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Cardiogenic Shock:

Perioperative Concerns

D R . A C H YUT S H AR MA
D E PART ME NT O F A N EST HESI A , PA I N
M A N AG EMENT A N D C R I T I C A L C A R E
N E PA L M E DI C I T I H O SP I TA L

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Cardiogenic Shock
 Cardiogenic shock (CS) is a clinical condition of inadequate tissue
(end-organ) perfusion due to cardiac dysfunction.
 But, there is more to it and includes the following hemodynamic
parameters:
 Persistent hypotension (SBP <80-90 mm Hg or MAP 30 mm Hg
lower than baseline)
 Severe reduction in cardiac index (<1.8 L/min per m2 without
support or < 2.0 to 2.2 L/min per m2 with support)
 Adequate or elevated filling pressures.

 Causes: Most common STEMI with LVF, others acute MR, rupture of
ventricular septal or free walls.

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Cardiogenic Shock contd..
Requires at least 40% loss of functional myocardium (single MI or
cumulative damage) - stunned, nonfunctional, but viable myocardium
may contribute to post-MI cardiogenic shock
Usually involves left main or left anterior descending obstruction
Historically, incidence of cardiogenic shock post-Q wave MI has run 8 -
20% with mortality 70 - 90% (? reduced incidence with thrombolytics 4
- 7%)
RV infarction with cardiogenic shock seen in only 10 - 20% largest
inferior wall MIs
Isolated RV infarcts rare - almost all have some degree of LV
involvement

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Cardiogenic Shock contd..
Treatment
Revascularization with either PCI or CABG preferred to fibrinolytic
therapy.
Primary PCI is preferred to CABG for patients with one or two vessel
disease and technically suitable lesions. Immediate CABG for triple
vessel or left main disease.
Prompt administration of fibrinolysis if the delay to primary PCI is
expected to be >60 minutes or door-balloon time is expected to be
>90 minutes. (Class I recommendation, ACC/AHA)
When fibrinolysis is given, should be combined with vasopressors,
IABP (if possible)
If revascularization facility not available, immediately be referred to
such center.
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Distributive Shock
 Septic shock is defined as sepsis-induced hypotension
persisting despite adequate fluid resuscitation, which may be
defined as infusion of 30 mL/kg of crystalloids (a portion of this
may be albumin equivalent).
 Septic shock is a type of vasodilatory or distributive shock.
 Other causes of distributive shock being: anaphylactic shock
and much rare neurogenic shock.
 Clinical form of shock with greatest contribution of other shock
elements - i.e., hypovolemia, cardiac failure
 Defining feature: loss of peripheral resistance

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Distributive Shock contd..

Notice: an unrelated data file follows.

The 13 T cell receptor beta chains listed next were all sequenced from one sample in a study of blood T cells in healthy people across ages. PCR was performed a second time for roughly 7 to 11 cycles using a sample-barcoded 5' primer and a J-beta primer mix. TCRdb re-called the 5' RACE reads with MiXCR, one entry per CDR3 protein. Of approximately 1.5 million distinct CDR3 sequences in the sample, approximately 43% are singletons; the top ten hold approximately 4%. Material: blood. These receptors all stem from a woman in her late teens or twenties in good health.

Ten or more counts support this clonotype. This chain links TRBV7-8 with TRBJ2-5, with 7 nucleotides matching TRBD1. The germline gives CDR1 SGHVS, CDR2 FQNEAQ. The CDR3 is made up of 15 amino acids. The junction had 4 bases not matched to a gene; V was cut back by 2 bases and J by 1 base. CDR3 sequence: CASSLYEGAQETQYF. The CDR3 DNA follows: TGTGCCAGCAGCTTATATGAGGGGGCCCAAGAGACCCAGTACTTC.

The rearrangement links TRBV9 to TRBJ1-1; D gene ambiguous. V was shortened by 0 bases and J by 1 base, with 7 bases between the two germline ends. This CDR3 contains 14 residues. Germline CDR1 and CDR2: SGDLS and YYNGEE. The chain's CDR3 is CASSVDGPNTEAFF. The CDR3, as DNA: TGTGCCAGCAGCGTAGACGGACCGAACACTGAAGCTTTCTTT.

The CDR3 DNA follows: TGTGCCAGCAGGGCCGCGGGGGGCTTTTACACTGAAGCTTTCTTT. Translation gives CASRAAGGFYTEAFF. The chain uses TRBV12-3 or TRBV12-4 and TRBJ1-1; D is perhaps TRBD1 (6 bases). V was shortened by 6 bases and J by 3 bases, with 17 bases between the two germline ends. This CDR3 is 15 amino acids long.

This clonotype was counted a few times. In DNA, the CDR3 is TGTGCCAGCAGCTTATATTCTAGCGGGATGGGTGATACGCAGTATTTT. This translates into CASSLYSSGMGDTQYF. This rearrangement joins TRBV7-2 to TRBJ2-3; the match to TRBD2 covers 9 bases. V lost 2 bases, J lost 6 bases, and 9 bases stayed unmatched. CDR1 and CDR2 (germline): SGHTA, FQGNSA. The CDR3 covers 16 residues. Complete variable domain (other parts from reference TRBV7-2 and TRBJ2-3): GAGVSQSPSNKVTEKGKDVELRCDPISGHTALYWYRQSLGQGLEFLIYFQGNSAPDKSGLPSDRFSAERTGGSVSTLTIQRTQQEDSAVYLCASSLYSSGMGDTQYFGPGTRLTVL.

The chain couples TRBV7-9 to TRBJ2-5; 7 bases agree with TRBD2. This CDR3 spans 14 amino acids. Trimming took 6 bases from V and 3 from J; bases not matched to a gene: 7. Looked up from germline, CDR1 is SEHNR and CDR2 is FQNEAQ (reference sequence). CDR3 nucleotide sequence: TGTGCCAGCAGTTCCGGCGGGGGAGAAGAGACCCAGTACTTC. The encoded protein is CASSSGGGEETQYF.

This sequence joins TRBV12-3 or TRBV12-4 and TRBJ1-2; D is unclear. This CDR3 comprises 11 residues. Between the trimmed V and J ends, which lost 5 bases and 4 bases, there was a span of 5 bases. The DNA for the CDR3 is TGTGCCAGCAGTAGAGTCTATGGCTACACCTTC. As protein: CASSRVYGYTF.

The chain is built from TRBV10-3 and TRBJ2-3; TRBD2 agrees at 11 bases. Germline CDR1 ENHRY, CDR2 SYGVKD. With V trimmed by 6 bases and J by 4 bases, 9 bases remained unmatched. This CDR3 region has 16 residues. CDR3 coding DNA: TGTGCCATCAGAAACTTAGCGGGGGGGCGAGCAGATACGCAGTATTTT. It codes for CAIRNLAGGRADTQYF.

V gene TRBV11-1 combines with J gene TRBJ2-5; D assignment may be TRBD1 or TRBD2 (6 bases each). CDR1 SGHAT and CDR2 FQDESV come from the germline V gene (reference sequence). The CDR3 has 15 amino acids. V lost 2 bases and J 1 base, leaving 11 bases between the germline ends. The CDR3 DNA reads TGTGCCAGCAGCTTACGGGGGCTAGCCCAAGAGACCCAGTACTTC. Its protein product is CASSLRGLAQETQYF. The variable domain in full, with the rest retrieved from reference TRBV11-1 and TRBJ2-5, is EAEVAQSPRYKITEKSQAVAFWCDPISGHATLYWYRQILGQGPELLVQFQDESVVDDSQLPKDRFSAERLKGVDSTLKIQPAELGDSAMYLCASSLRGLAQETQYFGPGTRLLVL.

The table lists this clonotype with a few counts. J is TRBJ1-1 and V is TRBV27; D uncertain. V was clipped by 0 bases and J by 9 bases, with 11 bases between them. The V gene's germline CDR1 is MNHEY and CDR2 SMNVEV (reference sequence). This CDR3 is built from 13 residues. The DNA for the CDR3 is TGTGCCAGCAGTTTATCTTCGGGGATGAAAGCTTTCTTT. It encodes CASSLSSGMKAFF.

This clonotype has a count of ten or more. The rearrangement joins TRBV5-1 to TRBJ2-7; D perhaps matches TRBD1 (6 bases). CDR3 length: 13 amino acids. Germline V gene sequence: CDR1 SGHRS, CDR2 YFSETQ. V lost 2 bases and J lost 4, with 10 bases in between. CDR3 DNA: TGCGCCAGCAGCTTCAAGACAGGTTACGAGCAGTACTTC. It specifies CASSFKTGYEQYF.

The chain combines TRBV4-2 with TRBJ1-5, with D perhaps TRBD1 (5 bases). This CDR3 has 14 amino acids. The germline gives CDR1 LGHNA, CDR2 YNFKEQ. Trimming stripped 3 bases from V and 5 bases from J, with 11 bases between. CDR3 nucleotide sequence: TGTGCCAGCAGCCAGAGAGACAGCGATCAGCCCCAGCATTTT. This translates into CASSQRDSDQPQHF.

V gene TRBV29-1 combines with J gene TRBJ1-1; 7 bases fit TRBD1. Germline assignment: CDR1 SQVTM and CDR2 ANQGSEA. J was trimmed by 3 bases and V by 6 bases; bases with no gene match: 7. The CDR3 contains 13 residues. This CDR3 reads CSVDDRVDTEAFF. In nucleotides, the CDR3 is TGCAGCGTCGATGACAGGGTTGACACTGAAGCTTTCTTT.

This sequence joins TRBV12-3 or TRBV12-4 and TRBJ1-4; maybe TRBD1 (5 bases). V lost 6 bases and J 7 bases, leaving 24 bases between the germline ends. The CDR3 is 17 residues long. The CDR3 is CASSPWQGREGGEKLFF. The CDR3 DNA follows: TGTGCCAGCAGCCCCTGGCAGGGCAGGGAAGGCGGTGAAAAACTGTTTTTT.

Anaphylactic shock: immediate hypersensitivity reaction
mediated by the interaction of IgE on mast cells and basophils
with the appropriate antigen resulting in mediator cascade

Anaphylactoid reactions involve similar release of mediators via


non-immunologic mechanisms.

Primary mediators include histamine, serotonin, eosinophil


chemotactic factor, and proteolytic enzymes.

Secondary mediators include PAF, bradykinin, prostaglandins,


and leukotrienes.

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Distributive Shock contd..
Stages
1. Hyperdynamic (Warm) Shock:
Warm shock characterized by high cardiac output and low peripheral
vascular resistance occurs first.
Vasodilation from the effects of histamine, bradykinins, serotonin,
and endorphins dramatically decrease total peripheral vascular
resistance.
It also makes capillaries more permeable causing leakage and fluid
shifting into tissues and physiologic third spaces.
 Further fluid loss: due to fever, high RR.
 Other sign to look for: profound diuresis:

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Distributive Shock contd..
Stages
2. Unusually high respiratory rate:
 Body fails to keep pace with profoundly decreased intravascular
volume; inadequate tissue perfusion  loss of cellular energy,
increased lactic acid production.
 Unusually high RR may in part be d/t to fever, early stages of
metabolic acidosis. But that doesn’t explain it all.
 May result from direct effect of bacterial endotoxins on the medullay
respiratory center.
 May counterbalance the metabolic acidosis.
 ABG at this stage: Metabolic acidosis, Respiratory compensation,
PaO2 elevated; Mixed venous blood oxygen saturation >80%.

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Distributive Shock contd..
Stages
Meanwhile,
 Clotting factors are used up: d/t too excessive activation of clotting
system.
 The complement system contributes to damage the vascular
endothelium and neutrophil aggregation while Hageman factor
accelerated clotting and causes multiple fibrin clots to form.
 These clots clog up small capillaries, esp in feet creeping mottling
of the legs.
 Decreased cerebral perfusion, produces symptoms of restlessness
and confusion: May be early sign of septic shock.
 How is the patient until now: May be relatively comfortable even
after all of this, d/t release of endorphins calming the patient.
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Distributive Shock contd..
Stages
3. Hypodynamic (Cold) Shock: The ’ominous’ late stage
 Most patient swill remain in warm shock for 6 to 72 hours before entering
cold shock.
 This late and nearly irreversible phase of septic shock is usually